In addition, an unprecedented number of institutional investors entered the residential real estate market acquiring large pools and blocks of properties. This inventory is now also frozen and held.

Values not at peak levels across the country:

In some regional areas sales prices have reached or even surpassed the peak levels in 2007. However, this not a national phenomenon; some cities and regions across the U.S. are still below the historical highs of the mid-2000s. Until prices reach peak levels across the board these homeowners won’t be listing their homes for sale.

Sense that values will continue to climb:  

Additionally, there is the current mentality among some homeowners that home values will continue to rise. Very similar to the mindset of people holding on to a stock because they expect it to rise, people believe their properties will increase over time. Right or wrong, this mindset has become another factor in the tightening of inventory. What typically happens is that once homeowners realize the up cycle has turned, they electively decide or are forced to sell due to job loss or other negative economic pressures. This would result in a significant inventory increase.

Where would I go? Move up:

We have already mentioned a few of the constraints on the move-up buyer. The aforementioned forces feed on each other and further exacerbate the move-up opportunity. Lower inventory begets lower inventory; a downward pressure cycle continues. If one cannot find properties to move up to, they will not list or sell their current homes.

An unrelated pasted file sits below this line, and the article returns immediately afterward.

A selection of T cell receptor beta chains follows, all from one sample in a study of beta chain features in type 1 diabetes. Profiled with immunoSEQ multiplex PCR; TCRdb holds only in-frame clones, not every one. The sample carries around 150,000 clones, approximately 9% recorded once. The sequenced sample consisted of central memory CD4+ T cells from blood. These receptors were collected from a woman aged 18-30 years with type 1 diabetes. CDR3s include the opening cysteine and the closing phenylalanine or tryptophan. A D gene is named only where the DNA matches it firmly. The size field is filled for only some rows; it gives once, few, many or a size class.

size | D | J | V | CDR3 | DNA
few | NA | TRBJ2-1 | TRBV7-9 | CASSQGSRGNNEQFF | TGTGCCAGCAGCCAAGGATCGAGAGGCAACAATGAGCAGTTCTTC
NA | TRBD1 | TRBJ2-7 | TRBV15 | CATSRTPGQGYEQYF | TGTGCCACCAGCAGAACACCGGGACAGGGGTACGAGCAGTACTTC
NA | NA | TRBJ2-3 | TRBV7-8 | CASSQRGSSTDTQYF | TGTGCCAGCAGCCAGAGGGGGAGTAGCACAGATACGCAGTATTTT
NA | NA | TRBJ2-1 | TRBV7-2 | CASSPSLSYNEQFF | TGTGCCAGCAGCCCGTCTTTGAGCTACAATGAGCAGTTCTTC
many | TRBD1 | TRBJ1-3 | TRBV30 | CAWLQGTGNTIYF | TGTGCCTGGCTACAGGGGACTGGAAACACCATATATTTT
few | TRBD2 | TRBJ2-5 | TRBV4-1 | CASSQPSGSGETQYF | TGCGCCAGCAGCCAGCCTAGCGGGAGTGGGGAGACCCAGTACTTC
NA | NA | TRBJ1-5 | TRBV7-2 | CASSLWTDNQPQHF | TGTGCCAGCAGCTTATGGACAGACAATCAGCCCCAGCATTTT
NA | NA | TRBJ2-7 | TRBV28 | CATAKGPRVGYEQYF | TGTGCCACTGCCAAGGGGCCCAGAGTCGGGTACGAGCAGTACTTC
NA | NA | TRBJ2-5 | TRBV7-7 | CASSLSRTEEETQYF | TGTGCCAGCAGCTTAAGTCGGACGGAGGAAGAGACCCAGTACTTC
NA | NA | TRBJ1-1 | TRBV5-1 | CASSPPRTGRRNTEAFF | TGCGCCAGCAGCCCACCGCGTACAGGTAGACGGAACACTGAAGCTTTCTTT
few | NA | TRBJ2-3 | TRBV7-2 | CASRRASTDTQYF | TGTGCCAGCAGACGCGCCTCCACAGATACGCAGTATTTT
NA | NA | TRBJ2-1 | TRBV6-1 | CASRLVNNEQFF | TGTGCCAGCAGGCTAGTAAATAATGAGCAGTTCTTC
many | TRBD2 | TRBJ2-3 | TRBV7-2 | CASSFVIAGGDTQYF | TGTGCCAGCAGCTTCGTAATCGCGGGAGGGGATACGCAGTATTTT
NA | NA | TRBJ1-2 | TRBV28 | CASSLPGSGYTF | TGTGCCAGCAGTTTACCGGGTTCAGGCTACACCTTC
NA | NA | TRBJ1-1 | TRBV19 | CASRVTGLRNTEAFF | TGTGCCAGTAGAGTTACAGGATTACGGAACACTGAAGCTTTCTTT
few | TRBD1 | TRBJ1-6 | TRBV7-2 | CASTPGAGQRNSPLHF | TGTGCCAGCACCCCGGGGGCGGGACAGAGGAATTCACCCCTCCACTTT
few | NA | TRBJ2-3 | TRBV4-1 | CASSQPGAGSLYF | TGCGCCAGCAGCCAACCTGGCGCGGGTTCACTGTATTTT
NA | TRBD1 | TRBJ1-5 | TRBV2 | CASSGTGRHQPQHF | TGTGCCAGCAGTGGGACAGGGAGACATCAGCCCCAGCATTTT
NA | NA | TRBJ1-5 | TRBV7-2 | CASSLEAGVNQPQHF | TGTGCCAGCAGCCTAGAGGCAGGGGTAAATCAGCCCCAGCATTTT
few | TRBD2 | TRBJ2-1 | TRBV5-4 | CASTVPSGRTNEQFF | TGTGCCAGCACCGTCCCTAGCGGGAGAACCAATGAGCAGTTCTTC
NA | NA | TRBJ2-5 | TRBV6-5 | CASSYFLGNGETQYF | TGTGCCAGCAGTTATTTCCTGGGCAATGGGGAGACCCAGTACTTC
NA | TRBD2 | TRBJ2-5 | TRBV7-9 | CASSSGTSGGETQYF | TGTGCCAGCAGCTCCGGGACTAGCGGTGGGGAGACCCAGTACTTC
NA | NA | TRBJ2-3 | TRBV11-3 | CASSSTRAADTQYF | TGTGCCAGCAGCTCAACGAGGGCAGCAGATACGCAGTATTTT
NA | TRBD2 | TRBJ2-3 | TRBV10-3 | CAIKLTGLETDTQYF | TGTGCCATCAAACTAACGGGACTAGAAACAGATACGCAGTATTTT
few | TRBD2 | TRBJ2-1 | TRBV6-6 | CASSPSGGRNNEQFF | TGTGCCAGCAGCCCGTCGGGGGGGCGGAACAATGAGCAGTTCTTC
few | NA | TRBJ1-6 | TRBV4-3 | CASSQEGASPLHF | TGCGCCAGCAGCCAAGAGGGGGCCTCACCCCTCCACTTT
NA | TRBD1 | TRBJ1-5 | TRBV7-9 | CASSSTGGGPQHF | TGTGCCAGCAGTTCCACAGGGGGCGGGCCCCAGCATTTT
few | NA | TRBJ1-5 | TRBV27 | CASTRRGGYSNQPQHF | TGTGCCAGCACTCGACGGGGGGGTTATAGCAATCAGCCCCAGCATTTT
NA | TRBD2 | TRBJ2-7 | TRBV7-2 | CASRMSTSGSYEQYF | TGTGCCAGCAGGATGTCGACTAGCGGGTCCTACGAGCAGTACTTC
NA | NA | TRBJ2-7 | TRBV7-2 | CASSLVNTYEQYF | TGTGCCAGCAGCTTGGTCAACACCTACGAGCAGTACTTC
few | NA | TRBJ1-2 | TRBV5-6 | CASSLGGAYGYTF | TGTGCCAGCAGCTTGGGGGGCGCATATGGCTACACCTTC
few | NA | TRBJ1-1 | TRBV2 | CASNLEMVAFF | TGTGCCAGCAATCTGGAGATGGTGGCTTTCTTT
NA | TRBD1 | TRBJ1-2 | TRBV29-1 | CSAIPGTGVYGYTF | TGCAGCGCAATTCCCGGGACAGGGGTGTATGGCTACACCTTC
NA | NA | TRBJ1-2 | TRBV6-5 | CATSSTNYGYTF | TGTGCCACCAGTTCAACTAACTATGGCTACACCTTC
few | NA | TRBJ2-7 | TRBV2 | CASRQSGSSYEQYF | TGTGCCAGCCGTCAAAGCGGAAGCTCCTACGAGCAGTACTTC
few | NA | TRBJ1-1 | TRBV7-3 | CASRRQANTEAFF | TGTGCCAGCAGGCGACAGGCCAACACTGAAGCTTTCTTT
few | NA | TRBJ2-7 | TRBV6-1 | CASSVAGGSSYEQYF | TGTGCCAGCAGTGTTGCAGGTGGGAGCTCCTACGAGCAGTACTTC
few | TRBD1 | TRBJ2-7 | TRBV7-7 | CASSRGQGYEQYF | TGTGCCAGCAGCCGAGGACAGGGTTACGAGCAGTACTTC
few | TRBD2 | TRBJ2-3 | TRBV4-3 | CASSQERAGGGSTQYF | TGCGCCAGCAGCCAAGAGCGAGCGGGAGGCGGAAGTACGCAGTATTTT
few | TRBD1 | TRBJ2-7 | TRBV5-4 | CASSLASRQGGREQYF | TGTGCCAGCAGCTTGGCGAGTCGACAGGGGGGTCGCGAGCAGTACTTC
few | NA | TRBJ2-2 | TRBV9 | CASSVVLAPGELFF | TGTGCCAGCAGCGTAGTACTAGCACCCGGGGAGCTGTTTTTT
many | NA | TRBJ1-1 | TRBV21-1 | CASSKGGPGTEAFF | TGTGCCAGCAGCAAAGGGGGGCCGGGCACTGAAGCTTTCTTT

This same dilemma plagues retirees finding limited or no options for retirement communities in their local area. This also limits housing supply on the top end of the market since seniors are not motivated to sell unless they know exactly where they are going.

Stunted new development:  

Over the past seven years (since the beginning of 2008) there has been an unparalleled low level of new housing starts (figure 2). This prolonged decrease in new home development dramatically multiplies the low-inventory gap. To further the dilemma, the start-to-finish build cycle is lengthy, often requiring multiple years to plan, approve, build and market, which slows market momentum. Until the new housing development engine gets moving at an accelerated pace it will continue to have a lingering impact.

Inman Inventory chart 2

These major factors have created this extraordinary nationwide low-inventory environment we are currently experiencing. Given the factors above, inventory will remain low for an extended period of time, the natural solution of which remains unknown.

*This depends/varies by state of residence and ownership.


Figure 1 & 2 – National Association of Realtors, Lawrence Yun, Ph.D., NAR chief economist, presentation at Residential Real Estate Forum at the 2014 Realtors Conference & Expo in New Orleans, Louisiana, on Nov. 7, 2014. Retrieved from:

Chris Trapani co-founded Sereno Group with his father, Marko Trapani Sr. and his lifetime best friend, Ryan Iwanaga. Sereno Group has blossomed to eight offices and over 250 experienced Realtors in less than nine years. The company has established itself as a proven market leader and consistent community supporter partly through its 1% for Good Program. In 2014, the company closed over $2.4 billion in sales with an average sales price of $1 million. Follow the Sereno Group on Facebook.

Email Chris Trapani.